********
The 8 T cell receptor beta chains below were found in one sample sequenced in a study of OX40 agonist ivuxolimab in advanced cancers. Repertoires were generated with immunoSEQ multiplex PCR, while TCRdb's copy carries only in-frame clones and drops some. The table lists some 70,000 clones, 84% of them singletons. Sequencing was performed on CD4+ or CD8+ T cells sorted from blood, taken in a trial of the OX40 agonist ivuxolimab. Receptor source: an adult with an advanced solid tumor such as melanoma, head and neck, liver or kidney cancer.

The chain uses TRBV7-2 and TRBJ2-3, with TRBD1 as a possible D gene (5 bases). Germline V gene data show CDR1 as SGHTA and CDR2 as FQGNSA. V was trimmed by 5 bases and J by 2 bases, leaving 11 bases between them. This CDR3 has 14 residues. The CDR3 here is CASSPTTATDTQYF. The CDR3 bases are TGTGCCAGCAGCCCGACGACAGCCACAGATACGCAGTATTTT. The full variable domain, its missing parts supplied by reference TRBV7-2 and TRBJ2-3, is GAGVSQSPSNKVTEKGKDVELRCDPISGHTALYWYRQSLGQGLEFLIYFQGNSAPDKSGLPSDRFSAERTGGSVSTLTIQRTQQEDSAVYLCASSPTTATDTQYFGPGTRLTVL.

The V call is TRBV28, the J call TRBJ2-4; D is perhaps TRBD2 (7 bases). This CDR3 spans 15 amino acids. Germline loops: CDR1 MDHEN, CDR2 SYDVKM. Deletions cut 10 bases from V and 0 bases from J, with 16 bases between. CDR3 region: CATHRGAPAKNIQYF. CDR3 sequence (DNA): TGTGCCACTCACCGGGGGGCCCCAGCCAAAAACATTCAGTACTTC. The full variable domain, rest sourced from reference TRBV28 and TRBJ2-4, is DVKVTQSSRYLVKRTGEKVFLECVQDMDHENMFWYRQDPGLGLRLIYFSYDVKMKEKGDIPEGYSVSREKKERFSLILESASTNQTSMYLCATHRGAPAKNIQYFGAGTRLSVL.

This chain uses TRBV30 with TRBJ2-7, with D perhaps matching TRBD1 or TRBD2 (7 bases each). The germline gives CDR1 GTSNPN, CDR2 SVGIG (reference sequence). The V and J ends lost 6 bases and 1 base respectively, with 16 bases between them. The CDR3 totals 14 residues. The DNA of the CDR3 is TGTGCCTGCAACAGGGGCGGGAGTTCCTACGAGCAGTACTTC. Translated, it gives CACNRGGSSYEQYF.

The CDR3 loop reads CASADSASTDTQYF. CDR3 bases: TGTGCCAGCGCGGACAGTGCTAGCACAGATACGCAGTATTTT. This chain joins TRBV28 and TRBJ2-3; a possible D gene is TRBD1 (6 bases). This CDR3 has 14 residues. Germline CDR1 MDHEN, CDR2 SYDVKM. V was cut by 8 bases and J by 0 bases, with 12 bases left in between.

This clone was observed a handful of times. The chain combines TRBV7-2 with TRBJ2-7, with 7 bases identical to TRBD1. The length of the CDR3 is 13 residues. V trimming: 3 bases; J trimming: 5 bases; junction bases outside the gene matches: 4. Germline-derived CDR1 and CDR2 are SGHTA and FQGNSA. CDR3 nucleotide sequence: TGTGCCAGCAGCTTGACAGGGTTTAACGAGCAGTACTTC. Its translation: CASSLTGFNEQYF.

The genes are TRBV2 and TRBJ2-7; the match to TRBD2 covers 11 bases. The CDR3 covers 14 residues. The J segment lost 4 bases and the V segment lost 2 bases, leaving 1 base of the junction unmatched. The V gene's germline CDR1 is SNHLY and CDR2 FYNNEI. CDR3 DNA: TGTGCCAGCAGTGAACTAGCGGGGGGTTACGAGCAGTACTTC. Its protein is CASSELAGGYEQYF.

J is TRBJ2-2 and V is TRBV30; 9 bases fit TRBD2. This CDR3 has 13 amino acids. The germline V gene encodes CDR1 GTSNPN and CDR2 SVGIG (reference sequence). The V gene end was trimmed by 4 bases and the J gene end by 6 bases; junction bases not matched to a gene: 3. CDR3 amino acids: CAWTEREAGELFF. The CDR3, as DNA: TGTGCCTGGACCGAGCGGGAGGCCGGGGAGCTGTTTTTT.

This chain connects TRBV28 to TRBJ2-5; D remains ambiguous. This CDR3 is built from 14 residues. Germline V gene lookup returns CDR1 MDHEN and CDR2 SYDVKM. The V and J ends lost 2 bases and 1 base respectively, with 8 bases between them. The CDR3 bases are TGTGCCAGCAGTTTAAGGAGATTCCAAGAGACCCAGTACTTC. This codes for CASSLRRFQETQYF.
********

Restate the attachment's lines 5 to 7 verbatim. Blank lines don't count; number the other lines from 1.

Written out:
The CDR3 loop reads CASADSASTDTQYF. CDR3 bases: TGTGCCAGCGCGGACAGTGCTAGCACAGATACGCAGTATTTT. This chain joins TRBV28 and TRBJ2-3; a possible D gene is TRBD1 (6 bases). This CDR3 has 14 residues. Germline CDR1 MDHEN, CDR2 SYDVKM. V was cut by 8 bases and J by 0 bases, with 12 bases left in between.

This clone was observed a handful of times. The chain combines TRBV7-2 with TRBJ2-7, with 7 bases identical to TRBD1. The length of the CDR3 is 13 residues. V trimming: 3 bases; J trimming: 5 bases; junction bases outside the gene matches: 4. Germline-derived CDR1 and CDR2 are SGHTA and FQGNSA. CDR3 nucleotide sequence: TGTGCCAGCAGCTTGACAGGGTTTAACGAGCAGTACTTC. Its translation: CASSLTGFNEQYF.

The genes are TRBV2 and TRBJ2-7; the match to TRBD2 covers 11 bases. The CDR3 covers 14 residues. The J segment lost 4 bases and the V segment lost 2 bases, leaving 1 base of the junction unmatched. The V gene's germline CDR1 is SNHLY and CDR2 FYNNEI. CDR3 DNA: TGTGCCAGCAGTGAACTAGCGGGGGGTTACGAGCAGTACTTC. Its protein is CASSELAGGYEQYF.